In this section, the astronomical aspect of the problem is introduced: what do meteor astronomers want to know about meteors, how should these parameters be measured with radio meteor installations and which projects are radio set-ups well-suited for?
When observing meteors, one can focus on the study of individual meteors, the study of meteor streams or that of the sporadic background.
For the study of individual meteors the parameters to be determined are the orbit of the particle and its mass. Orbits can be calculated when the radiant, velocity, and deceleration of meteors are determined. The mass can be estimated by measuring the ionization profile of the trail.
For streams, the particle number density, the mass distribution, the radiant and the velocity of the stream meteors are of interest. The structure of the stream can be determined by analyzing the evolution of these parameters while the Earth crosses the stream. The particle density is related to the meteor rates, and the mass distribution can be derived by statistically analyzing the proportion of "big" meteors to "small" ones.
The study of the sporadic background can be considered as the study of a big number of streams with radiants distributed all over the sky. Besides the particle density and mass distribution, the radiant distribution and the velocity distribution should be analyzed.
In the case of radio meteor observations, the determination of the relevant physical parameters, which were enumerated in the previous subsection, often has to be done indirectly. Generally, a series of apparently unrelated observational parameters have to be determined in order to be able to obtain the wanted physical quantities. Due to the very indirect measuring techniques used, the quality of the theory used essentially determines the quality of the obtained results.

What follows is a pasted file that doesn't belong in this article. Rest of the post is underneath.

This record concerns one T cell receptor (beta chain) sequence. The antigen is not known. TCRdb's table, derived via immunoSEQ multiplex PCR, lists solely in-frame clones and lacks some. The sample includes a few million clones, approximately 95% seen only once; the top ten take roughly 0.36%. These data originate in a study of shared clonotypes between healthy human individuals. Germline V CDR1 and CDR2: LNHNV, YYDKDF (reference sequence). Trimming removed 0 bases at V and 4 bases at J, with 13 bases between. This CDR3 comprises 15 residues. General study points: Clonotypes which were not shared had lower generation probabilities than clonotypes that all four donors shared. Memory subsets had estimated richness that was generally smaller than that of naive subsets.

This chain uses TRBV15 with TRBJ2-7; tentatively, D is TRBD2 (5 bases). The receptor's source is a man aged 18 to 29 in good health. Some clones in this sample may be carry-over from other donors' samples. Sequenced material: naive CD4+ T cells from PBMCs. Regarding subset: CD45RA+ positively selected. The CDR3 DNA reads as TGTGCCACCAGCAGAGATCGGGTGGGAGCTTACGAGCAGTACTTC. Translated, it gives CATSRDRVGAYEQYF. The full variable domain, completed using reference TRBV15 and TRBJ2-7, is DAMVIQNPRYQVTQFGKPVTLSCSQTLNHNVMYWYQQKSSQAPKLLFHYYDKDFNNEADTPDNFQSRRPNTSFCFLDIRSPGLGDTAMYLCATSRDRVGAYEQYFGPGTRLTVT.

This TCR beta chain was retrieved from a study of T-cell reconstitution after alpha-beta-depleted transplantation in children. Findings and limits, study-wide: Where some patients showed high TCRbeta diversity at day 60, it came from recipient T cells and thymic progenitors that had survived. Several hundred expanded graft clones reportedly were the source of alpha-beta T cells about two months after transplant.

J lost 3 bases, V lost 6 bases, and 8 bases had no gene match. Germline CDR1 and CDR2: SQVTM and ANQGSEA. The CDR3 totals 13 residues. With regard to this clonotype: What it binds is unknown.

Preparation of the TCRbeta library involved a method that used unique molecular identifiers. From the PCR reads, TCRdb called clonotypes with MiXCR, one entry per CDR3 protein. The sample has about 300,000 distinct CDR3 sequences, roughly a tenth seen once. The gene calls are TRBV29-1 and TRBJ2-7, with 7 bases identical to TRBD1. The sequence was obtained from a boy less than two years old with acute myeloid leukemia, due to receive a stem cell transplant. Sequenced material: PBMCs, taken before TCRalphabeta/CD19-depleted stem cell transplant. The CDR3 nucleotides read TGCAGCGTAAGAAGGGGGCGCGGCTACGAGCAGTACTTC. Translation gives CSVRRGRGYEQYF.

In the practical section, the way in which these parameters can be determined in practice is discussed for different kinds of set-ups.
It is of course always supposed that the observations are "clean," i.e., that only one transmitter is used, and that interferences and other disturbing signal sources are absent or can be identified and compensated for.
The advantage of radio observations with respect to other meteor observation techniques is the mass range covered on one hand, and the possibility to observe at almost any moment on the other. Projects for radio set-ups are generally based on these advantages.
One parameter to determine when studying small meteoroids is the mass index, to compare it with the mass index of the heavier particles. Other points of interest for small meteoroids are for instance the ablation height and the ionization profile, as for smaller particles the classical ablation theory - that predicts certain height distributions and ionization profiles - does not stand any more, and the more appropriate "dustball theory" still needs some parameterization . The examined mass range can be modulated by changing the gain of the antenna systems. High gains favor the study of the smaller particles (but introduce a strong biasing of the observed meteors, based on their spatial position and orientation), while low gains can be used to concentrate the observations on the larger meteoroids.
The continuity of the observations makes radio meteor systems ideal for the discovery or confirmation of meteor outburst. The clear observation of the α-Monocerotids by several amateur forward scatter systems on November 22, 1995, is an excellent example of this (see e.g. the graphs in ). Of course, the stream producing an outburst should be observable by the set-up at the moment of the outburst. Therefore, set-ups with a good sky coverage are highly preferred for this kind of "burst monitoring."
The daylight meteor streams have not been observed well for years now, so there is need for a new monitoring of these streams to determine their activity level and moment of maximal activity. For this, it is interesting to be able to observe the stream well for several hours on end, to be able to detect variations in the stream parameters. Consequently, a good sky coverage is useful here too.